Sr Carol Elizabeth joined 19 Leaders from other communities in October for the annual Leaders of Religious Communities conference at Mirfield. Arriving in time for tea with the brethren on the Monday, we then joined in their Offices and Mass for the next few days. The next couple of days we had a very packed timetable, starting with each Leader giving an update of what had happened in their community over the last year. Each morning there was a time of Lectio Divina, reflecting on the Gospel reading of the day and on the Tuesday Fr Richard Carter lead 3 sessions reflecting on the theme Our Home. The following day was taken up with business, finishing with a social in the evening with the brethren. It was good to meet so many other Leaders and spend time with them and before we knew it, it was Thursday morning and time to say our goodbyes and journey back to our communities.
After a busy 5 days with the Walsingham Youth pilgrimage, I was off early the following Monday to catch the flight to Lourdes on pilgrimage with the Society of Mary. Having never been before I was looking forward to a new experience. In many ways a pilgrimage to Lourdes is much the same as one to Walsingham but on a much bigger scale – there is the procession of the Blessed Sacrament, and the candlelit procession of Our Lady as well as drinking from the water and walking the Stations of the Cross. Our Lady appeared in both and in both there was an appearance of a spring of water which pilgrims drink and many have been healed. However, Walsingham is a much earlier pilgrimage site with Our Lady appearing in 1061 to the Lady of the manor, Lady Richeldis. In Lourdes Our Lady appeared 18 times to the young peasant girl, Bernadette in 1858. The message given by Our Lady to Bernadette on the Feast of the Annunciation in the 16th apparition was ‘I am the Immaculate Conception’. The Immaculate Conception being my Profession Anniversary made being able to visit Lourdes very special to me.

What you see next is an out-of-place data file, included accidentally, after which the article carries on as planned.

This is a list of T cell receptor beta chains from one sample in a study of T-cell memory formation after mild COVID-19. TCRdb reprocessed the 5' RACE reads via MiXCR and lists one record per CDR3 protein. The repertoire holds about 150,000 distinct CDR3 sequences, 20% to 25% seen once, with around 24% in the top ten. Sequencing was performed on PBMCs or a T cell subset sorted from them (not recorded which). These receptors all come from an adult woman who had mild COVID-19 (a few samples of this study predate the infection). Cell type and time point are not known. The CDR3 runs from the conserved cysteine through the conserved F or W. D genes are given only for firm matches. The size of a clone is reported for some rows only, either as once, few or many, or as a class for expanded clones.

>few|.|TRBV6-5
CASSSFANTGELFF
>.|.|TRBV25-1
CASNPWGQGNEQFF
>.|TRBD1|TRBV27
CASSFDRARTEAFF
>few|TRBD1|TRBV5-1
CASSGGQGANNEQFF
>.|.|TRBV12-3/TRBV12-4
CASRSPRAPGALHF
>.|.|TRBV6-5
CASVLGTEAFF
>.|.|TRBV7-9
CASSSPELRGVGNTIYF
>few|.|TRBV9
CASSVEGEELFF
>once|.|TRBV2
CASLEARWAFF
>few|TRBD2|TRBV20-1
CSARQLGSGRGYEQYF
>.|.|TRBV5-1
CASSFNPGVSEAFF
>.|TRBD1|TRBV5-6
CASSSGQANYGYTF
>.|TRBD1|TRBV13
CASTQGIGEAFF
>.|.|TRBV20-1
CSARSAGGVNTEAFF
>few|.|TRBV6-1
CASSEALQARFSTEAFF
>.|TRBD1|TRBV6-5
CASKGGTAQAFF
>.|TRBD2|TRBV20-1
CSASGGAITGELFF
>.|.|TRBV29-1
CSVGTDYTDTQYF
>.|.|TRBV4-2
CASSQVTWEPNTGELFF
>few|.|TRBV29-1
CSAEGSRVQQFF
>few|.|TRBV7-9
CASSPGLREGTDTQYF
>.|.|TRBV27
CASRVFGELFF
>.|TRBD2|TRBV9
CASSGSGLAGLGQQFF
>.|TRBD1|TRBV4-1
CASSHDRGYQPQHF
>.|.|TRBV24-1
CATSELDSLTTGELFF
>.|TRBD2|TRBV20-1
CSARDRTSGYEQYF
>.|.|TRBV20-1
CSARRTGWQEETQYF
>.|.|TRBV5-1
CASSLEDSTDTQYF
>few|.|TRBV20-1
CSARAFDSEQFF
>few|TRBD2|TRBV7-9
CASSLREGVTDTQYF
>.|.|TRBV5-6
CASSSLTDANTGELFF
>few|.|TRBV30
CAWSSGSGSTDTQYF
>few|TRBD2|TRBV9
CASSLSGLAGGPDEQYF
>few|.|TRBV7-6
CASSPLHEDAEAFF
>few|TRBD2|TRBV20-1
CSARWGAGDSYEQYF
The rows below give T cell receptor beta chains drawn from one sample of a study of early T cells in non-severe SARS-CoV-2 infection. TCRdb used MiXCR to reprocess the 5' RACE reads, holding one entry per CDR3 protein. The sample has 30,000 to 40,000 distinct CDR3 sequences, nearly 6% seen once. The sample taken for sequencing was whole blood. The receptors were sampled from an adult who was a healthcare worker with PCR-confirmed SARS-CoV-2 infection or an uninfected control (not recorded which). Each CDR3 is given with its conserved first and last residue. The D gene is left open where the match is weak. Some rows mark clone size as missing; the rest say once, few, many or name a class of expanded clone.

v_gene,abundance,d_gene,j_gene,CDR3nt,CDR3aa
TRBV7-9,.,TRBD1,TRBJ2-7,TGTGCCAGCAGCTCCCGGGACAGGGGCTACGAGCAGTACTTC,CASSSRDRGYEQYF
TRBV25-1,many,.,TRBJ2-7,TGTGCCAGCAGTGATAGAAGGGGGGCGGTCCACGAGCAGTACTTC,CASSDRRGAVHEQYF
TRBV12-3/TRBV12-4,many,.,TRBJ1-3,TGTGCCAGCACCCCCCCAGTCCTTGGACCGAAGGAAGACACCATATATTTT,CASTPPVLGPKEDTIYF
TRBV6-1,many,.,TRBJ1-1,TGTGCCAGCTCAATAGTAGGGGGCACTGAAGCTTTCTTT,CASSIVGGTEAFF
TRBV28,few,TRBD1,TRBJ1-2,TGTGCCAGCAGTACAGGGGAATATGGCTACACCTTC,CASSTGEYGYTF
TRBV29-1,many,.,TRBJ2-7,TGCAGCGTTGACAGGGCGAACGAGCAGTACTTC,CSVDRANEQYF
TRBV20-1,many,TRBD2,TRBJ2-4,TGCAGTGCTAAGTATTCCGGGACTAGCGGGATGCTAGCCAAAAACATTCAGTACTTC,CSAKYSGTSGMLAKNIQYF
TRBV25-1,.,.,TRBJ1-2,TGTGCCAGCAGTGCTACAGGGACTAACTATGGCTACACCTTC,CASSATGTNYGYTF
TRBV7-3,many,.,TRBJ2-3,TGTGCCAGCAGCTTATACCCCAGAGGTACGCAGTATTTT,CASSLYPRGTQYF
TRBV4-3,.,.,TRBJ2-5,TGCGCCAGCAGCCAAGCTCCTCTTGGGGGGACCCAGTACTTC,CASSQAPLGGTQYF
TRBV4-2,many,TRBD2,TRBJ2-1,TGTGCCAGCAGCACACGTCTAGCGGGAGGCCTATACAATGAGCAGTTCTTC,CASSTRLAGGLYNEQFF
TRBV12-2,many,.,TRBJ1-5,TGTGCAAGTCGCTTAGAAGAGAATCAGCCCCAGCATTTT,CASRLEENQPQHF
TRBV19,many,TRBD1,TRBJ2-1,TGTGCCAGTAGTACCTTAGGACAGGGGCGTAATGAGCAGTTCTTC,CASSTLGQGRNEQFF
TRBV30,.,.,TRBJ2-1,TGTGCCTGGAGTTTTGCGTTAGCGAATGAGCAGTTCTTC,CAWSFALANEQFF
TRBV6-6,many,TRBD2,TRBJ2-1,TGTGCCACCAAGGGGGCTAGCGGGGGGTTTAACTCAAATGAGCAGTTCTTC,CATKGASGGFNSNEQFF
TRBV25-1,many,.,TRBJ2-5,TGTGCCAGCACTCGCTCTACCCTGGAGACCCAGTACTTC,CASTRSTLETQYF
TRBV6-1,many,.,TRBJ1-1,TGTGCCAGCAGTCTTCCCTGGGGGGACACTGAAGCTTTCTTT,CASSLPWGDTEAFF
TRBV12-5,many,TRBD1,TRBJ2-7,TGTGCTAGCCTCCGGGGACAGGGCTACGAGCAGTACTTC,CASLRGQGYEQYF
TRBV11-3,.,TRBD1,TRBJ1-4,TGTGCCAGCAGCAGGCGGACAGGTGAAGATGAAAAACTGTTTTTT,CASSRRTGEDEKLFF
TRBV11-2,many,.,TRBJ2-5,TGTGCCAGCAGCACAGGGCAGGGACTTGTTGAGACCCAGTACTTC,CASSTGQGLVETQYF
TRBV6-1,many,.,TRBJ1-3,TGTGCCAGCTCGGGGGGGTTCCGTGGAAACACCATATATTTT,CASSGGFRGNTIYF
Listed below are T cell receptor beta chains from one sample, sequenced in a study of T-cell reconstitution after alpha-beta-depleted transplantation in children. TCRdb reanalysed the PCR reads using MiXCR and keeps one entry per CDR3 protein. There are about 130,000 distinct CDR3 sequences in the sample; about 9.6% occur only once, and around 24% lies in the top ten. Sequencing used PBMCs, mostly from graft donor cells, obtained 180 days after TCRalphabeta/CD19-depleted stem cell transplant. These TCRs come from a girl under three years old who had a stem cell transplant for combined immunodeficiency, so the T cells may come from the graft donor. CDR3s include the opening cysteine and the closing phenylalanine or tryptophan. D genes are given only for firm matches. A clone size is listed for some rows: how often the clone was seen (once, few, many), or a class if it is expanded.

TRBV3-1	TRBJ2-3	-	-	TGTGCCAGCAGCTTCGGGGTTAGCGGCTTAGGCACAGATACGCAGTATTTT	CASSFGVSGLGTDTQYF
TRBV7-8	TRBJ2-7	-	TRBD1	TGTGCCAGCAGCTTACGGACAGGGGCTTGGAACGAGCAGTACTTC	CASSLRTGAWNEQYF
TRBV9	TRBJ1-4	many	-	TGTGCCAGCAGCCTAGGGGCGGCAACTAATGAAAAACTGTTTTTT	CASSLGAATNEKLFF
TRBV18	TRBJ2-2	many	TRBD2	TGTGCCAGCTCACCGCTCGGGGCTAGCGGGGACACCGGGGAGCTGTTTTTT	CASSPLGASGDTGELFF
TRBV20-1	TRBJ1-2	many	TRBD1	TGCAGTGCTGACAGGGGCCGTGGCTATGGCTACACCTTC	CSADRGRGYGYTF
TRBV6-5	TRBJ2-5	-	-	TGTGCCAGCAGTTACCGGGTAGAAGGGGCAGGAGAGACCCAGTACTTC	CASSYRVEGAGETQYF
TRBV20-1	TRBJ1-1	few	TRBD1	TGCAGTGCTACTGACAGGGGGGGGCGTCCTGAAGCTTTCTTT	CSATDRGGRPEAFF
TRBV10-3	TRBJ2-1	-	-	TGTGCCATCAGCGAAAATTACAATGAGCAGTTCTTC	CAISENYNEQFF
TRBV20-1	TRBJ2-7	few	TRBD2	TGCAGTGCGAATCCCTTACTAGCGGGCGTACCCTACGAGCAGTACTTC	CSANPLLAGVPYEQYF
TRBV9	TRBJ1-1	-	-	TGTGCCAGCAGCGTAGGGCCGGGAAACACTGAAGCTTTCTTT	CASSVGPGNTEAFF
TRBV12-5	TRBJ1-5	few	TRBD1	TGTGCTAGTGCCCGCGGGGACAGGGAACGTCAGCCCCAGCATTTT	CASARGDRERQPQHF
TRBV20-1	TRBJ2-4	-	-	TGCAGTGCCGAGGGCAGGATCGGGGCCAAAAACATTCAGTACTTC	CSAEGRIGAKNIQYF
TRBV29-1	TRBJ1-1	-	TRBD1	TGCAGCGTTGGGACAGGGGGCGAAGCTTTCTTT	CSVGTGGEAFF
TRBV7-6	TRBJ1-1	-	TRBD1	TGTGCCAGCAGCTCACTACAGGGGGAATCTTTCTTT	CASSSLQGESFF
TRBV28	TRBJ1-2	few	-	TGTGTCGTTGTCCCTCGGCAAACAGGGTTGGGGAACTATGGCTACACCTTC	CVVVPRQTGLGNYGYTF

I was able to spend some quiet time early each morning before breakfast in the grotto where there always seemed to be a steady stream of Masses taking place in different languages.
Everything was on a much bigger scale than at Walsingham with hundreds of pilgrims joining the Blessed Sacrament Procession around the grounds on the Tuesday evening and on the Thursday evening in the candlelit procession of Our Lady, much to my surprise, as we gathered I was told to join the priests from our group in walking right behind Our Lady in the procession and led up the steps of the Basilica where we could then see the spectacular sight of candles of about 10,000 fellow pilgrims processing towards us in the dark. On the Wednesday morning we attended the international Mass with about 25,000 pilgrims from all over the world.
I enjoyed the 2 trips to smaller pilgrimage sites. On the Tuesday we went to Saint Bertrand-de-Comminges where we had Mass in the Cathedral, then on to Notre Dame de Garaison. This is a much smaller, older shrine and it’s origins have many similarities to Lourdes, Our Lady appeared 3 times to a young shepherdess in 1515 after which a chapel was built and pilgrims started to make their way there to drink from the spring of water. The statue of Our Lady is said to have miraculously survived being thrown on a fire in 1590.